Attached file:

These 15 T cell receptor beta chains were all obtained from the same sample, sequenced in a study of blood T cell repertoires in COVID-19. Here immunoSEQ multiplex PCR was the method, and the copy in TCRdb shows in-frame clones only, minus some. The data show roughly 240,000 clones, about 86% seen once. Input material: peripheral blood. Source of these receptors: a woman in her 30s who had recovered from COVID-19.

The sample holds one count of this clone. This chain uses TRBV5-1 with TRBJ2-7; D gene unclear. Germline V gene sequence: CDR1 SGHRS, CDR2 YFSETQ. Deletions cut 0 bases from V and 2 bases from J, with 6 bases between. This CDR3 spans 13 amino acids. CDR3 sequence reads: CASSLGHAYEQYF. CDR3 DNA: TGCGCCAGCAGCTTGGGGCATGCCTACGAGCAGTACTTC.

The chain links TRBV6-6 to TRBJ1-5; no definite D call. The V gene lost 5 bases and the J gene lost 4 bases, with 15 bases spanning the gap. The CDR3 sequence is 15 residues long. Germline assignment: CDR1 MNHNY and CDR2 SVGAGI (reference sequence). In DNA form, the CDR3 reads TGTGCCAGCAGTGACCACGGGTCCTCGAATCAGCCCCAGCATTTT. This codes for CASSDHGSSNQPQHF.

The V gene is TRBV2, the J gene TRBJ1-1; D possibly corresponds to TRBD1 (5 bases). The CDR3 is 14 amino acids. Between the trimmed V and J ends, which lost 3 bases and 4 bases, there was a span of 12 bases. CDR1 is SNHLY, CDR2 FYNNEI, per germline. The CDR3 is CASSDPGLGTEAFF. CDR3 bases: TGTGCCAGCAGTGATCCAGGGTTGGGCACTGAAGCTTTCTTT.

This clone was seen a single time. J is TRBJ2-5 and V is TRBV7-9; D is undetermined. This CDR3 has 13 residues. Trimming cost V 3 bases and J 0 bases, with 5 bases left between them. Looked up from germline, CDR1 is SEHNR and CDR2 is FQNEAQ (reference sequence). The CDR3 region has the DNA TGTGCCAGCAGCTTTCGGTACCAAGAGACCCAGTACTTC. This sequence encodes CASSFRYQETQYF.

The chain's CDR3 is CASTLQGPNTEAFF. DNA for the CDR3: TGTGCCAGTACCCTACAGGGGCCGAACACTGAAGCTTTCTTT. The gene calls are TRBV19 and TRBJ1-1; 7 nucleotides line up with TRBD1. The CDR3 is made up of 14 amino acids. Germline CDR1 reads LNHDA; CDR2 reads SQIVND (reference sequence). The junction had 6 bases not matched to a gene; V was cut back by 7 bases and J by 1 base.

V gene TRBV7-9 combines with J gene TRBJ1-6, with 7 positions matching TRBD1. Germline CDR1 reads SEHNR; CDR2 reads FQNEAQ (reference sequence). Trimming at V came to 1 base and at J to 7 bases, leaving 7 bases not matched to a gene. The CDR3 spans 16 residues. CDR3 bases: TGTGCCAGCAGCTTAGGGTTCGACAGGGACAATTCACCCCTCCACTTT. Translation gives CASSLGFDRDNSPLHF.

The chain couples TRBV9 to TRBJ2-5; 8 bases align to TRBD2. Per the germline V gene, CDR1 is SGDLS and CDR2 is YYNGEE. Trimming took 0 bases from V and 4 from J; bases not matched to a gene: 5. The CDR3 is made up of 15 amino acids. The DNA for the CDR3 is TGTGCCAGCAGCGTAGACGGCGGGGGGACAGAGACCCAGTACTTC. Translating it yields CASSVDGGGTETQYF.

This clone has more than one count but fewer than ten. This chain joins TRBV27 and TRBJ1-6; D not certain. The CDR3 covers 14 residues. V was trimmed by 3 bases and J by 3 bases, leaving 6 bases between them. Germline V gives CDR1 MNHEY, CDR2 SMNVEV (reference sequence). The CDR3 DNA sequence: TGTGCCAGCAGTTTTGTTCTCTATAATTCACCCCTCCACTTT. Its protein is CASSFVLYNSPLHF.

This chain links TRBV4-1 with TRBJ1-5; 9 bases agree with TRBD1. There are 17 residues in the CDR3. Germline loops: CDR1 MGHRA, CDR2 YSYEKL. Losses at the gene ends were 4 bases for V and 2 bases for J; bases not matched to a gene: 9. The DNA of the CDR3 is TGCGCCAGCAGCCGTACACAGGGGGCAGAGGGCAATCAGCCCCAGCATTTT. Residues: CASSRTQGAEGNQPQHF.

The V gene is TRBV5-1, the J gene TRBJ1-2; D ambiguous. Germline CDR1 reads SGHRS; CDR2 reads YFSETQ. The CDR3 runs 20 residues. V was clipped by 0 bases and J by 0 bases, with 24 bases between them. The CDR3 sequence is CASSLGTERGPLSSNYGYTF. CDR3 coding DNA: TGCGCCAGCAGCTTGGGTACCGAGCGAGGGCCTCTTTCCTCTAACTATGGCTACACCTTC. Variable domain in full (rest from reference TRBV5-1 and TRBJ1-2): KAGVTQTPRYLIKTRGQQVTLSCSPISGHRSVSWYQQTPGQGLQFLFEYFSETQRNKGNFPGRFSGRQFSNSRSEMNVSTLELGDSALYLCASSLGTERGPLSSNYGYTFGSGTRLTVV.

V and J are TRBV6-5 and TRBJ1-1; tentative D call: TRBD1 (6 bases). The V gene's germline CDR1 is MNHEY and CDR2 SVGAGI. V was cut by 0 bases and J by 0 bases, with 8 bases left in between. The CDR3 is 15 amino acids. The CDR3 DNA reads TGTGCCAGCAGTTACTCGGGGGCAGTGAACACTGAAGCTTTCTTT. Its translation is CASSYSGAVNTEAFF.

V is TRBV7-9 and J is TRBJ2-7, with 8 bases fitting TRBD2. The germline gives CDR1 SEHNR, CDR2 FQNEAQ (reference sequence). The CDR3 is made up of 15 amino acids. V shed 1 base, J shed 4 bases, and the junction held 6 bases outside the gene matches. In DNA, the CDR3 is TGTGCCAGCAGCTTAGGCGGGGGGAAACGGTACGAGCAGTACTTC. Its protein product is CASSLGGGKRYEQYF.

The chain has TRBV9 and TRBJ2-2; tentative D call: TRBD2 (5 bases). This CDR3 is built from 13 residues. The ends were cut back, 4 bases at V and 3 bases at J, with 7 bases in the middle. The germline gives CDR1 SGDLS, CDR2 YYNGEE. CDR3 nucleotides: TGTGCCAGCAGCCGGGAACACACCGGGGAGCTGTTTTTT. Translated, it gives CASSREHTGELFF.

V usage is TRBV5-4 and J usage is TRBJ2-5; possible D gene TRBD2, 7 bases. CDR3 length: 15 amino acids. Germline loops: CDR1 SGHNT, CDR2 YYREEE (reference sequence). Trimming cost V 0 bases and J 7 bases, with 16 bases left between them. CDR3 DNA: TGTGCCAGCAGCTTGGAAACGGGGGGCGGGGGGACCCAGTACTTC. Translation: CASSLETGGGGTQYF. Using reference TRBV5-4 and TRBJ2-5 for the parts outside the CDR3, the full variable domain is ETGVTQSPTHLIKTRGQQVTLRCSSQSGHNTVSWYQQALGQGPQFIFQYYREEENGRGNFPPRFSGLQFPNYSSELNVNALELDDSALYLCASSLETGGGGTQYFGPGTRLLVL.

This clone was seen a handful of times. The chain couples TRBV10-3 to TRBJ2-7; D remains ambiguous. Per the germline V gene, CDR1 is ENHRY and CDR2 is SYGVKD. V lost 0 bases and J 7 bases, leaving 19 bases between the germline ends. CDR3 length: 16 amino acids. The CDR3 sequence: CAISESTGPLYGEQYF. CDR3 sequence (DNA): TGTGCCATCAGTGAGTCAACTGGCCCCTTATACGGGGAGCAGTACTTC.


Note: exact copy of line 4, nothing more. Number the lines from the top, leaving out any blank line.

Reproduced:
The V gene is TRBV2, the J gene TRBJ1-1; D possibly corresponds to TRBD1 (5 bases). The CDR3 is 14 amino acids. Between the trimmed V and J ends, which lost 3 bases and 4 bases, there was a span of 12 bases. CDR1 is SNHLY, CDR2 FYNNEI, per germline. The CDR3 is CASSDPGLGTEAFF. CDR3 bases: TGTGCCAGCAGTGATCCAGGGTTGGGCACTGAAGCTTTCTTT.